SPU Strategic Business PlanMayor Murray today proposed a six-year strategic business plan for Seattle Public Utilities (SPU) which maintains and improves essential services while holding annual rate increases — which have averaged almost 7 percent over the past 10 years — to 4.6 percent.

“Seattle needs to have predictable bills for vital utility services —drinking water, sewer, drainage, garbage and recycling — that strike the best balance between keeping bills as low as possible and making our city the best place to live,” Murray said. “I believe this intelligent plan will show us how to invest our customers’ money wisely.”

The mayor said the plan was guided by an independent customer review panel that met 28 times beginning April 2013, and by an efficiency expert who scrutinized SPU’s business practices. The public had a say in the plan, too, through an extensive public outreach process that received input from residents and businesses throughout the city.

In a letter to the mayor, the Customer Review Panel expressed its “strong endorsement” of the plan, which it said, “represents a responsible and important investment in infrastructure and services provided by Seattle Public Utilities, benefiting both current and future generations of customers.”

The Strategic Business Plan trims .5 percent from SPU’s budget through 2020, while at the same time adding a number of important service improvements. Those improvements include:

  • Making significant investments in reducing sewer overflows into the Sound, Lake Washington and other waterways.
  • Accelerating flooding and sewer backup prevention projects in the Broadview and South Park neighborhoods.
  • Increasing sewer pipe inspection, cleaning and rehabilitation to reduce sewer backups and overflows.
  • Preparing for water supply and utility system threats that may occur from climate change.
  • Developing a plan to protect the drinking water system from major, regional earthquakes.
  • Implementing a program so the Utility can achieve carbon neutrality.
  • Improving maintenance and operation of the approximately 60,000 valves in the drinking water system.
  • Expanding existing street sweeping to remove 440 tons of pollutants from our streets and drainage to reduce Puget Sound, Lake Washington and waterway pollution.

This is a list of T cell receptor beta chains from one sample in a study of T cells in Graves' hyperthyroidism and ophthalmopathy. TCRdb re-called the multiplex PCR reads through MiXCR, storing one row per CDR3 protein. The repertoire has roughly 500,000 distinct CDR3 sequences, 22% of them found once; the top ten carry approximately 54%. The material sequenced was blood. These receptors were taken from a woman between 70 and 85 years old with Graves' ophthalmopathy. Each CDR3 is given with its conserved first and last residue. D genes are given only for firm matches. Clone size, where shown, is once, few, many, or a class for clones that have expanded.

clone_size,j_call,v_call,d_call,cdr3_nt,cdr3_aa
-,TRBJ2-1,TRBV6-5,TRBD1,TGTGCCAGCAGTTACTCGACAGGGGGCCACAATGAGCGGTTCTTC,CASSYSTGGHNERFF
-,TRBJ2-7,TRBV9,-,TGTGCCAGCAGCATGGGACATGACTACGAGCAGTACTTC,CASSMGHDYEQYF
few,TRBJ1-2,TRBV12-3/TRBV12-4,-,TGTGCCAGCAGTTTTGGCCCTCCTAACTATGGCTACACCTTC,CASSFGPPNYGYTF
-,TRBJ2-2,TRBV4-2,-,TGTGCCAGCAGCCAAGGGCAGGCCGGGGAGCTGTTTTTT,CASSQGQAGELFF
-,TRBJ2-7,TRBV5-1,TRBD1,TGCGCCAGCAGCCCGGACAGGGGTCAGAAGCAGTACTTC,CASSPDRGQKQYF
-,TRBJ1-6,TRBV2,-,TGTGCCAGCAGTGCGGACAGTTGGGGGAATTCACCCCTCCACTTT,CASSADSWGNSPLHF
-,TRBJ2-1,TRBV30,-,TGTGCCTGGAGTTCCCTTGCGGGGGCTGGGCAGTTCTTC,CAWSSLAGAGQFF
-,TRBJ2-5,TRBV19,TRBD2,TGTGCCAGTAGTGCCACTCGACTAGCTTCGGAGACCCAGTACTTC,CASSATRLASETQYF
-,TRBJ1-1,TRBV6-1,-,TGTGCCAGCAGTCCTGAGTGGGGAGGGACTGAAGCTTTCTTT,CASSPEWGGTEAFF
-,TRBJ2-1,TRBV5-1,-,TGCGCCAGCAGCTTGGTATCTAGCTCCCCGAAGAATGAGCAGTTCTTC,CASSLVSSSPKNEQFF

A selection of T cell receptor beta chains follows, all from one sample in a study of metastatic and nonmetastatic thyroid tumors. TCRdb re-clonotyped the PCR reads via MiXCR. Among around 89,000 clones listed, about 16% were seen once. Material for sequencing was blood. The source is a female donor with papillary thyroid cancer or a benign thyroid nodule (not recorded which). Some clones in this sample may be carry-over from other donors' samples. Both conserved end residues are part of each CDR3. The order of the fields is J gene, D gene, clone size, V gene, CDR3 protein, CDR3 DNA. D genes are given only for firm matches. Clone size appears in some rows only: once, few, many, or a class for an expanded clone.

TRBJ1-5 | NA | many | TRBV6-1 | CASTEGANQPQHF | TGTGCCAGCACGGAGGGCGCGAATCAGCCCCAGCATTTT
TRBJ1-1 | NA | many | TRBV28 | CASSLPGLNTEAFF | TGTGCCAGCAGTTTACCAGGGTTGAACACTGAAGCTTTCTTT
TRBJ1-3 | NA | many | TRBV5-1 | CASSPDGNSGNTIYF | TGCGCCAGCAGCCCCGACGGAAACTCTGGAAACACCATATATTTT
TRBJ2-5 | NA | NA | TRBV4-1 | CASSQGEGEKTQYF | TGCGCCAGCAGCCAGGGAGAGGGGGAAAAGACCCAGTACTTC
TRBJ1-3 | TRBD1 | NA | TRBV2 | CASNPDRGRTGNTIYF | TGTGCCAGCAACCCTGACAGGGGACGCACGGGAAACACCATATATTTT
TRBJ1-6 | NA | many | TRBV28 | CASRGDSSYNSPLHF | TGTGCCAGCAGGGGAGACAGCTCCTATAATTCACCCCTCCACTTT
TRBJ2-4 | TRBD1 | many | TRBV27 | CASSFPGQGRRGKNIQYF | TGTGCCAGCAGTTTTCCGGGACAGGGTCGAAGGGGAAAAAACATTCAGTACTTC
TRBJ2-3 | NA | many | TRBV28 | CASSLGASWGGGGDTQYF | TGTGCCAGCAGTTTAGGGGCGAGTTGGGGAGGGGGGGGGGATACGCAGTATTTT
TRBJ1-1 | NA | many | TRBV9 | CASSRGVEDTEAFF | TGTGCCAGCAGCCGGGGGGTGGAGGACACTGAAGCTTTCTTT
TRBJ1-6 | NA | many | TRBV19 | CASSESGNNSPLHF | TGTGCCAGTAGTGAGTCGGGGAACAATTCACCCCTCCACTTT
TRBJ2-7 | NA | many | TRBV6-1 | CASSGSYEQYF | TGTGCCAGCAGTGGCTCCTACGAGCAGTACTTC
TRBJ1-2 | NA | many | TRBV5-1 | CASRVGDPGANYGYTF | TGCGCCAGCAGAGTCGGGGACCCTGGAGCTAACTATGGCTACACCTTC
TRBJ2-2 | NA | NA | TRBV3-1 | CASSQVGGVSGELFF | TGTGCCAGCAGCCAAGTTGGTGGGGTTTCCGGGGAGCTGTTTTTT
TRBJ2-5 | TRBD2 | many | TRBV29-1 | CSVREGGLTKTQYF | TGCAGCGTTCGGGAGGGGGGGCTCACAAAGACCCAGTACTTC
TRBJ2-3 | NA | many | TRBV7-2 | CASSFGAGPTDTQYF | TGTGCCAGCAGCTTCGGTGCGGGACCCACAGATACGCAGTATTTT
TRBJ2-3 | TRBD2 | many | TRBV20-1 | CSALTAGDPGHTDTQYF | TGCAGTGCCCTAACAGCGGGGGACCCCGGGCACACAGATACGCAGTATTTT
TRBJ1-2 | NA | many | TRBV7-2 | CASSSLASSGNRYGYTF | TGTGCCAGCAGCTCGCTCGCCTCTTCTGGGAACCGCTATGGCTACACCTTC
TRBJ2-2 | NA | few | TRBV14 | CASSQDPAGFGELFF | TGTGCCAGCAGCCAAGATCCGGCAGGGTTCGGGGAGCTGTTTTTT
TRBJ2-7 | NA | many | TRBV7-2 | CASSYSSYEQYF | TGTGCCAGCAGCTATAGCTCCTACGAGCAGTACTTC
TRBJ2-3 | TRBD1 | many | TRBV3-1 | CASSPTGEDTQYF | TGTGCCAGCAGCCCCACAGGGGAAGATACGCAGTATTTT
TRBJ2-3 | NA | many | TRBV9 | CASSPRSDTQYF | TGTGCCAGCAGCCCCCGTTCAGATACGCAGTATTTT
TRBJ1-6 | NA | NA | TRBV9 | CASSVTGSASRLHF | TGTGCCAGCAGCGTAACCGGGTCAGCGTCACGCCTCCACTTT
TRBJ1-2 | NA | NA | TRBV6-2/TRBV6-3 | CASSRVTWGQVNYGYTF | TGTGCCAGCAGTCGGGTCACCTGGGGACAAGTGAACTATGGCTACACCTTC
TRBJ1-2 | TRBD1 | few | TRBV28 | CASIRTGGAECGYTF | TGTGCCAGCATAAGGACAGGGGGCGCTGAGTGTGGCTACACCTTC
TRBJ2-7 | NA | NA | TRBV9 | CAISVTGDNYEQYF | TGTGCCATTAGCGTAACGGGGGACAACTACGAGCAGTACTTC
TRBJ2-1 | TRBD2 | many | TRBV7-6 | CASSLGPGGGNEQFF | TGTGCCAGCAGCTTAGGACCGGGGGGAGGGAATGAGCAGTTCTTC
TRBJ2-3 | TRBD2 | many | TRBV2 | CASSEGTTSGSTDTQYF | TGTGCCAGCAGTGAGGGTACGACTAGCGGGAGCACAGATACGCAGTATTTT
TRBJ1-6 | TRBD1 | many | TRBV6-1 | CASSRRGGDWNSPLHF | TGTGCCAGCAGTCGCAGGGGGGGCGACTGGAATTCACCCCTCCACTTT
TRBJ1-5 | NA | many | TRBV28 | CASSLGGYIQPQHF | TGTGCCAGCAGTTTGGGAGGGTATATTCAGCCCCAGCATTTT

• Improving the quality of drainage and sewer services through accelerated mapping, planning and policy development.
  • Actively ensuring that all communities and customer groups have equal access, service delivery and ability to use services.
  • Constructing a new North Seattle solid waste and recycling transfer station.
  • Centralizing and streamlining the utility permit, service and sales functions for development customers.

The plan will be reviewed by the City Council over the summer. The public is invited to take an online survey or learn more about the Strategic Business at a series of four meetings around the city this month:

More information on the draft Strategic Business Plan is available at

Seattle Office of Housing announces $22 million in funding

Today, Mayor Murray announced the availability of over $22 million in funding for affordable housing in Seattle. Part of the annual Notice of Funding Availability (NOFA) from the Office of Housing, this money will be loaned to housing developers to build apartments affordable to our city’s low-income residents.

“This funding is part of the City’s continuing commitment to support the development of affordable housing so that families of all incomes can call Seattle home,” stated Murray. “The people of Seattle have made affordable housing a priority since the first housing bond was passed in 1981 and I am committed to continuing this good work to support housing affordability.”

Over the last 30 years, the Office of Housing has invested more than $400 million in the creation and preservation of nearly 12,000 units of affordable housing. These apartments retain their affordability for at least 50 years.

“The investment from the Office of Housing is a vital part of our funding mix,” said Marty Kooistra, director of the Housing Development Consortium. “Affordable housing developers are able to leverage this local funding at a three-to-one ratio with public and private investments.”

Last year, the City awarded $27 million to seven affordable housing projects, preserving 122 apartments and building 310 new units. Priority projects include those that provide housing for homeless adults, families and youth; seniors and people with disabilities; and low-wage working families.

“The Office of Housing strategically invests these public funds across the city to provide opportunities for low-income families and individuals not just for the next few years, but for decades,” stated Steve Walker, Director of the Seattle Office of Housing. “We work with our partners to ensure these buildings are sustainable and built to last.”